I did not realize how, but I fell in love.
I got carried away by the rhythm of salsa and Vallenato, and fell into Colombia.
I know that every place I visit has its charm, Colombia .. Colombia is my favorite.
I swear I know that every place in the world has its charm, but I always say this: If you asked me in which place of the world I would like to go to live now! without suitcases, without pretexts and nothing but by choice, that would be Colombia. I do not know this country completely, but for sure I'd said loud and clear: I'm going to Cali!
Although, I've only been to Isla Barú, Cali, Cartagena and Bogotá, I fell in love with so many things about Colombia, that I don't know what would happen if I knew more places in that country ...
Colombia is real paradise on earth for its climate, its natural beauty, for being connected to two oceans and because it has all types of landscapes in one country ... but not only for that, more than everything, for its people, its customs and its culture. And for those of us who love dancing ... ufff .. how to deny that is such a great quality of this country...
Colombia combines too many things that I love in one single territory ... Sun, flora and fauna indomitable and unpredictable, beach, coffee, dance, happiness, history, culture and respect for their traditions. Also, its people are so cheerful and cordial!
They are so joyful that you can almost feel guilty for not being appreciating every detail of life itself or of the other people as Colombians do.
Cartagena de Indias
What made me fell in love with Colombia? Here are some great little details:
- Dance and music : For me, beloved is Vallenato Music. Symbol of celebration, love and joy. But not party like the one in my country I was used to, but that party that can be developed without alcohol to be lived, because in Colombia the conditions are already given to be simply happy. It's the party of life and of being Colombian at the rhythm of guacharaca and accordion. I fell in love with the Vallenato, without a doubt and of course of all the beautiful Carlos Vive's songs.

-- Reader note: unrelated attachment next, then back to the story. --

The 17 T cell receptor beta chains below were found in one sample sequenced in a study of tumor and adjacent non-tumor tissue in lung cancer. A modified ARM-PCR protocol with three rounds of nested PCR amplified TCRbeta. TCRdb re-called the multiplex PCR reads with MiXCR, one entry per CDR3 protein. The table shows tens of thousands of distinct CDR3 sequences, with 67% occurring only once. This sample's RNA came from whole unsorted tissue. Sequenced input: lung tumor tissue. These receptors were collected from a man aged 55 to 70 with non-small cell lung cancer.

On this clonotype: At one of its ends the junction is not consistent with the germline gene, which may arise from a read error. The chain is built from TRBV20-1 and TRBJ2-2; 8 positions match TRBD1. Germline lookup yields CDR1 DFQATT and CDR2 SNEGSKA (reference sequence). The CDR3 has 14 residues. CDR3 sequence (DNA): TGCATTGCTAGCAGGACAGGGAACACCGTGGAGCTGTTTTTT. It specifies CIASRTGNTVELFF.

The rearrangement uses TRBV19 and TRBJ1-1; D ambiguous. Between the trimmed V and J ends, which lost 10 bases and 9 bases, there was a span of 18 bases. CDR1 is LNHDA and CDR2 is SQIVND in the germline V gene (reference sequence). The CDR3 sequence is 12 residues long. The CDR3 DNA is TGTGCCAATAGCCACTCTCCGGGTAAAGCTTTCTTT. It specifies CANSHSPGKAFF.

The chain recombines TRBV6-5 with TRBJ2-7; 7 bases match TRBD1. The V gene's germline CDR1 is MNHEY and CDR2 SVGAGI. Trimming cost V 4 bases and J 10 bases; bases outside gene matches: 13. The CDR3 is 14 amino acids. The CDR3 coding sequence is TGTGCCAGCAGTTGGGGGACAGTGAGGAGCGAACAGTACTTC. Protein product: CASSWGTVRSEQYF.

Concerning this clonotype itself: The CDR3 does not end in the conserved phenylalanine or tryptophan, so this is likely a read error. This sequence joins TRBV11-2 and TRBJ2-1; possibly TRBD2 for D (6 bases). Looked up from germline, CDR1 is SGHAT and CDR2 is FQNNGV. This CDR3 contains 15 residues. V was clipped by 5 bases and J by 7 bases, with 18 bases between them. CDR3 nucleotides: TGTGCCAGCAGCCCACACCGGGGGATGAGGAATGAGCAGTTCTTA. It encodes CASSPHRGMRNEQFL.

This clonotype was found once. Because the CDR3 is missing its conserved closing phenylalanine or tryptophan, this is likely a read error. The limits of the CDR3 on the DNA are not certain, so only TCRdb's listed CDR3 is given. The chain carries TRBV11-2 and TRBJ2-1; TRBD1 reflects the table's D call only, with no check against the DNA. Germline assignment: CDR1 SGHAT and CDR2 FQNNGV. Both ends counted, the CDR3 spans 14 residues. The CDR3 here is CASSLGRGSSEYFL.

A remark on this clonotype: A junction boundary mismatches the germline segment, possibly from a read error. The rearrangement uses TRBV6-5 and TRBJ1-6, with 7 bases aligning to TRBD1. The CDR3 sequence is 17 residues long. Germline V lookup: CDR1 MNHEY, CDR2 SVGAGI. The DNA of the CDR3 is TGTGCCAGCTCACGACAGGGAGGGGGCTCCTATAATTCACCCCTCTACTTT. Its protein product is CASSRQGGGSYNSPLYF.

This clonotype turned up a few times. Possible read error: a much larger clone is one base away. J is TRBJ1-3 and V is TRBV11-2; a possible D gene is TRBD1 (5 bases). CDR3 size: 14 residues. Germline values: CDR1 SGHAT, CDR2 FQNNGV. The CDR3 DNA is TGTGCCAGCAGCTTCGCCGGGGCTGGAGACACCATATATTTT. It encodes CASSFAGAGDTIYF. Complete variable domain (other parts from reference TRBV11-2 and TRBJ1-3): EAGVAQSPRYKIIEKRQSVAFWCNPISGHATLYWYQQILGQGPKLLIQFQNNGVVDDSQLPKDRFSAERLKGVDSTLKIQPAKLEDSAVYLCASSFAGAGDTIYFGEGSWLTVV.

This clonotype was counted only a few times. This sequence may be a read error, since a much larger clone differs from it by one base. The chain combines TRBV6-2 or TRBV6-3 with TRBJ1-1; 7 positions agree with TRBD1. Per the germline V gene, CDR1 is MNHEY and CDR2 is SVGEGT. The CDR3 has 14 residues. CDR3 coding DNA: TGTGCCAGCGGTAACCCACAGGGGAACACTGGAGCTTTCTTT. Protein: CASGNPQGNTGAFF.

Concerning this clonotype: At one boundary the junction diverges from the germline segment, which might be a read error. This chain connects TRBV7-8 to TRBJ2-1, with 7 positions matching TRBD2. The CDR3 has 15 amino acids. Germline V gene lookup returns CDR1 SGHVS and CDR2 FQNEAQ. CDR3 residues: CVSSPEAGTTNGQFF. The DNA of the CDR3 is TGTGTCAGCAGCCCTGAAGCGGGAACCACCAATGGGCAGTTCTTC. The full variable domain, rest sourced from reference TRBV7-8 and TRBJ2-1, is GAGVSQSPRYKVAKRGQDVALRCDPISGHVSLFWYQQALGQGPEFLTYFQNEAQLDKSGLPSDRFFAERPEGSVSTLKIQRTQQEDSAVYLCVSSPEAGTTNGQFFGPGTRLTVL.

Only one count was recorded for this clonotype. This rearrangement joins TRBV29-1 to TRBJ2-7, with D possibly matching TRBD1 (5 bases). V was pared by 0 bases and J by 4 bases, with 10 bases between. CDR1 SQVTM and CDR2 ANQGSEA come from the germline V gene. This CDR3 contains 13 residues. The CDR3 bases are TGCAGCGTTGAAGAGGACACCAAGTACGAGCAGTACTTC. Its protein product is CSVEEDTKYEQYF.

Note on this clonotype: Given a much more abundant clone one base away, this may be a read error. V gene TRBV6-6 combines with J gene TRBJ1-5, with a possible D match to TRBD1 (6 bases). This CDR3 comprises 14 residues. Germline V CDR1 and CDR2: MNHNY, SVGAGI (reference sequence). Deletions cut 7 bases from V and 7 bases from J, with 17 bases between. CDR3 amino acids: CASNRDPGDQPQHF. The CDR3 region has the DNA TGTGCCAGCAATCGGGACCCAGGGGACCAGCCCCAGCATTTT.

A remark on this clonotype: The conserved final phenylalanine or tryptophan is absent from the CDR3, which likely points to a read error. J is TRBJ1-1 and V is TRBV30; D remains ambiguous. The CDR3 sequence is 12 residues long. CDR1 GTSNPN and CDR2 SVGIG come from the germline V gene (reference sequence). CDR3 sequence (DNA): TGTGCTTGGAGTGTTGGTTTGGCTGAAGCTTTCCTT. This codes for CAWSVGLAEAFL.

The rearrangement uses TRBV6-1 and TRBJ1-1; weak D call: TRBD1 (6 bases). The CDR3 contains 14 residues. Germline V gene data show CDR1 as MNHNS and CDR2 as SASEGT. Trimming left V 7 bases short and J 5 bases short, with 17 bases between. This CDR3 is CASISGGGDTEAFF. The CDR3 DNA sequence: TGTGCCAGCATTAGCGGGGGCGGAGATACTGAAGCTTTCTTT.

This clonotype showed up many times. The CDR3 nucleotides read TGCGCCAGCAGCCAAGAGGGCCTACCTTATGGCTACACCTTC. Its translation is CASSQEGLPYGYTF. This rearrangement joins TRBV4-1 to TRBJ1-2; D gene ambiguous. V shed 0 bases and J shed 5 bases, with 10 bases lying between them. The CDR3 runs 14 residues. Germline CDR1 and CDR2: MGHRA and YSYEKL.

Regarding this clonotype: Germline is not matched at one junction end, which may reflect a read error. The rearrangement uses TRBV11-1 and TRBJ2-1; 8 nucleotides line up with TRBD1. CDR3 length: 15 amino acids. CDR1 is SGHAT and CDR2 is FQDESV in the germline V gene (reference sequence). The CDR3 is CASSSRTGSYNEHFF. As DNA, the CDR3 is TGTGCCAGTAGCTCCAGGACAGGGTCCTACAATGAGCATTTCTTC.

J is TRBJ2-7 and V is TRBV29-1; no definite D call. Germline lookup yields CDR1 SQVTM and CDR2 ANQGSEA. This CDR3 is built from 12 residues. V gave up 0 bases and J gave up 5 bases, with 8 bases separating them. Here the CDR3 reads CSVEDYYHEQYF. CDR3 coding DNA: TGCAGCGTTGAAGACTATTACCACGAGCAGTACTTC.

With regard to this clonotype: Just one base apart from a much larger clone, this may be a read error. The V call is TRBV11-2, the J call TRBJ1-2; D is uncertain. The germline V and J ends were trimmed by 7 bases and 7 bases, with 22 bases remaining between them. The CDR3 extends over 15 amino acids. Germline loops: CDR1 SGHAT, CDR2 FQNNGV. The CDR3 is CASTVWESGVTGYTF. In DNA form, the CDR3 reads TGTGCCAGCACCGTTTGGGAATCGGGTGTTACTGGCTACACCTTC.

The cumbia and the salsa, and... Oh God! how they dance it! ...
I remember being on a birthday in Colombia (of a Colombian woman). All the guests were people of ages that fluctuated between 40 and 60 years old. When invited -and according to my bad habit of projecting situations based on my previous experiences- I thought that it would be something similar to what is a celebration in my country, however, everything would be very, very different: The tables were arranged in such a way that everyone shared, each of the guests arrived with a dress code proper of a magazine (what in my country would be synonymous with attending to a marriage: dresses, sequins and glitter). Men were very good looking according to the occasion, celebrating the joy of the birthday girl as if it were their, highlighting and allowing her to attract attention and share the joy on her special day. So much solidarity was in the first instance something shocking to me (unfortunately).
Then, and most surprising, was that all the guests wanted to dance and were the first to offer themselves to draw attention to everyone with their steps. Very funny.
I must say that I learned from that day that the shame and fear of "what people will say" is the worst of the bonds. That birthday, seeing everyone dancing and being spontaneously happy really touched me. I must say that that night I learned a lot about the nonsense that is the fear of ridicule and how wonderful it is to be solidarity with friends and strangers.